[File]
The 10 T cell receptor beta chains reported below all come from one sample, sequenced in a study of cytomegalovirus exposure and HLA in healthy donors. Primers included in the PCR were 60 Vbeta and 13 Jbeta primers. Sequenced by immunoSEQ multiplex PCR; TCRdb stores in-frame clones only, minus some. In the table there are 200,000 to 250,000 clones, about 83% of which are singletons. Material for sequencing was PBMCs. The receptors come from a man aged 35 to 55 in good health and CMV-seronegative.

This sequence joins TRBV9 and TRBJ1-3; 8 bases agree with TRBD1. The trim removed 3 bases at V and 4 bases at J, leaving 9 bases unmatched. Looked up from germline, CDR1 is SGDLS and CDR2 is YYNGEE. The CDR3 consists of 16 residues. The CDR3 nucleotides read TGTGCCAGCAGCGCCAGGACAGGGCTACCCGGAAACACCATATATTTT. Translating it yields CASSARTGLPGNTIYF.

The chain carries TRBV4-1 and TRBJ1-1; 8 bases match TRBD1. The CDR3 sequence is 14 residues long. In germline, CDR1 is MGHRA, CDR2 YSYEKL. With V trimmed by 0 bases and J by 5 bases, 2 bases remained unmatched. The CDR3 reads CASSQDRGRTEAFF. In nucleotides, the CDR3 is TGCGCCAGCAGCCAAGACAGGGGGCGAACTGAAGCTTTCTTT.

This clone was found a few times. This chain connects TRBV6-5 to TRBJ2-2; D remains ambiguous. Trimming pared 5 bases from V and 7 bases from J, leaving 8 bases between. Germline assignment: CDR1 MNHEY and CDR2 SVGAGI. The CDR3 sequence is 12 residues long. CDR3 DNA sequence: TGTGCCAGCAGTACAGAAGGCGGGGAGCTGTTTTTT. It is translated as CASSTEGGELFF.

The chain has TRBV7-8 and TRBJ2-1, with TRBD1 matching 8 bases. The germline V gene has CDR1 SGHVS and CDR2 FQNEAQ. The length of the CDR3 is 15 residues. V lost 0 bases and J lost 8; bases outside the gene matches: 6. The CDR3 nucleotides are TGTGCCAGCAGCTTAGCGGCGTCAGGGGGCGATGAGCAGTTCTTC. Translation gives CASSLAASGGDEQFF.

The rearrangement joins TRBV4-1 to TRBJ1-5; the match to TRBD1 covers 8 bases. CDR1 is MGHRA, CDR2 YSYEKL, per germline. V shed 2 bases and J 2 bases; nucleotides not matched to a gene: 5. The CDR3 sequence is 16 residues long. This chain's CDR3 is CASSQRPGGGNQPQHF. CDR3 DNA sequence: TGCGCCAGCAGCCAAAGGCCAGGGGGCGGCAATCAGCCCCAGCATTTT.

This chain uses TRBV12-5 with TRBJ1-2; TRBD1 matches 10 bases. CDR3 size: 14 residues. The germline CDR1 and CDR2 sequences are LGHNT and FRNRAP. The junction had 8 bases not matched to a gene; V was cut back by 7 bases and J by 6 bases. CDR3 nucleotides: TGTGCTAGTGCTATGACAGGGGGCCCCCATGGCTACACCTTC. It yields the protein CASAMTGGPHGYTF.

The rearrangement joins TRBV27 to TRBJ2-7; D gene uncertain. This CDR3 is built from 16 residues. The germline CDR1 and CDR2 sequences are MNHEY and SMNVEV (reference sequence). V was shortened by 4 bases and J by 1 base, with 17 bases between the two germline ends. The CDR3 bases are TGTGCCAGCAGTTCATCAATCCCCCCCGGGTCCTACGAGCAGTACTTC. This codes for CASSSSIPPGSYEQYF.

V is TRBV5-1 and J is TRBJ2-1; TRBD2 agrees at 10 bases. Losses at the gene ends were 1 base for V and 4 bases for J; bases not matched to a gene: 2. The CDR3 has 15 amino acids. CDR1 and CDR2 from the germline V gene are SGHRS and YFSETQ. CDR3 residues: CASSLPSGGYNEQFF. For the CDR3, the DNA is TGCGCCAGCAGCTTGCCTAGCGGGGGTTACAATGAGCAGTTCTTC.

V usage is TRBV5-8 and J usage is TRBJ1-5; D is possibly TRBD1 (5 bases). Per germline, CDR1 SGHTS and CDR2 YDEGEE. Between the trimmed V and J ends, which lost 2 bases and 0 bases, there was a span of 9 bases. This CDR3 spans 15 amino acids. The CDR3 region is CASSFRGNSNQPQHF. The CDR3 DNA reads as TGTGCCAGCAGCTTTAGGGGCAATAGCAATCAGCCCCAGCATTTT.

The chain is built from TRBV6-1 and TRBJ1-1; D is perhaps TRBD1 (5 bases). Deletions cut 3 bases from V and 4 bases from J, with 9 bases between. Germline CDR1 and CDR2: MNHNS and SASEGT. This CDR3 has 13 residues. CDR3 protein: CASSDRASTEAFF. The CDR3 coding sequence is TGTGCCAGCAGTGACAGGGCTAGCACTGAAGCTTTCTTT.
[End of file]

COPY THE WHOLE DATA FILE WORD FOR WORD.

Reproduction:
The 10 T cell receptor beta chains reported below all come from one sample, sequenced in a study of cytomegalovirus exposure and HLA in healthy donors. Primers included in the PCR were 60 Vbeta and 13 Jbeta primers. Sequenced by immunoSEQ multiplex PCR; TCRdb stores in-frame clones only, minus some. In the table there are 200,000 to 250,000 clones, about 83% of which are singletons. Material for sequencing was PBMCs. The receptors come from a man aged 35 to 55 in good health and CMV-seronegative.

This sequence joins TRBV9 and TRBJ1-3; 8 bases agree with TRBD1. The trim removed 3 bases at V and 4 bases at J, leaving 9 bases unmatched. Looked up from germline, CDR1 is SGDLS and CDR2 is YYNGEE. The CDR3 consists of 16 residues. The CDR3 nucleotides read TGTGCCAGCAGCGCCAGGACAGGGCTACCCGGAAACACCATATATTTT. Translating it yields CASSARTGLPGNTIYF.

The chain carries TRBV4-1 and TRBJ1-1; 8 bases match TRBD1. The CDR3 sequence is 14 residues long. In germline, CDR1 is MGHRA, CDR2 YSYEKL. With V trimmed by 0 bases and J by 5 bases, 2 bases remained unmatched. The CDR3 reads CASSQDRGRTEAFF. In nucleotides, the CDR3 is TGCGCCAGCAGCCAAGACAGGGGGCGAACTGAAGCTTTCTTT.

This clone was found a few times. This chain connects TRBV6-5 to TRBJ2-2; D remains ambiguous. Trimming pared 5 bases from V and 7 bases from J, leaving 8 bases between. Germline assignment: CDR1 MNHEY and CDR2 SVGAGI. The CDR3 sequence is 12 residues long. CDR3 DNA sequence: TGTGCCAGCAGTACAGAAGGCGGGGAGCTGTTTTTT. It is translated as CASSTEGGELFF.

The chain has TRBV7-8 and TRBJ2-1, with TRBD1 matching 8 bases. The germline V gene has CDR1 SGHVS and CDR2 FQNEAQ. The length of the CDR3 is 15 residues. V lost 0 bases and J lost 8; bases outside the gene matches: 6. The CDR3 nucleotides are TGTGCCAGCAGCTTAGCGGCGTCAGGGGGCGATGAGCAGTTCTTC. Translation gives CASSLAASGGDEQFF.

The rearrangement joins TRBV4-1 to TRBJ1-5; the match to TRBD1 covers 8 bases. CDR1 is MGHRA, CDR2 YSYEKL, per germline. V shed 2 bases and J 2 bases; nucleotides not matched to a gene: 5. The CDR3 sequence is 16 residues long. This chain's CDR3 is CASSQRPGGGNQPQHF. CDR3 DNA sequence: TGCGCCAGCAGCCAAAGGCCAGGGGGCGGCAATCAGCCCCAGCATTTT.

This chain uses TRBV12-5 with TRBJ1-2; TRBD1 matches 10 bases. CDR3 size: 14 residues. The germline CDR1 and CDR2 sequences are LGHNT and FRNRAP. The junction had 8 bases not matched to a gene; V was cut back by 7 bases and J by 6 bases. CDR3 nucleotides: TGTGCTAGTGCTATGACAGGGGGCCCCCATGGCTACACCTTC. It yields the protein CASAMTGGPHGYTF.

The rearrangement joins TRBV27 to TRBJ2-7; D gene uncertain. This CDR3 is built from 16 residues. The germline CDR1 and CDR2 sequences are MNHEY and SMNVEV (reference sequence). V was shortened by 4 bases and J by 1 base, with 17 bases between the two germline ends. The CDR3 bases are TGTGCCAGCAGTTCATCAATCCCCCCCGGGTCCTACGAGCAGTACTTC. This codes for CASSSSIPPGSYEQYF.

V is TRBV5-1 and J is TRBJ2-1; TRBD2 agrees at 10 bases. Losses at the gene ends were 1 base for V and 4 bases for J; bases not matched to a gene: 2. The CDR3 has 15 amino acids. CDR1 and CDR2 from the germline V gene are SGHRS and YFSETQ. CDR3 residues: CASSLPSGGYNEQFF. For the CDR3, the DNA is TGCGCCAGCAGCTTGCCTAGCGGGGGTTACAATGAGCAGTTCTTC.

V usage is TRBV5-8 and J usage is TRBJ1-5; D is possibly TRBD1 (5 bases). Per germline, CDR1 SGHTS and CDR2 YDEGEE. Between the trimmed V and J ends, which lost 2 bases and 0 bases, there was a span of 9 bases. This CDR3 spans 15 amino acids. The CDR3 region is CASSFRGNSNQPQHF. The CDR3 DNA reads as TGTGCCAGCAGCTTTAGGGGCAATAGCAATCAGCCCCAGCATTTT.

The chain is built from TRBV6-1 and TRBJ1-1; D is perhaps TRBD1 (5 bases). Deletions cut 3 bases from V and 4 bases from J, with 9 bases between. Germline CDR1 and CDR2: MNHNS and SASEGT. This CDR3 has 13 residues. CDR3 protein: CASSDRASTEAFF. The CDR3 coding sequence is TGTGCCAGCAGTGACAGGGCTAGCACTGAAGCTTTCTTT.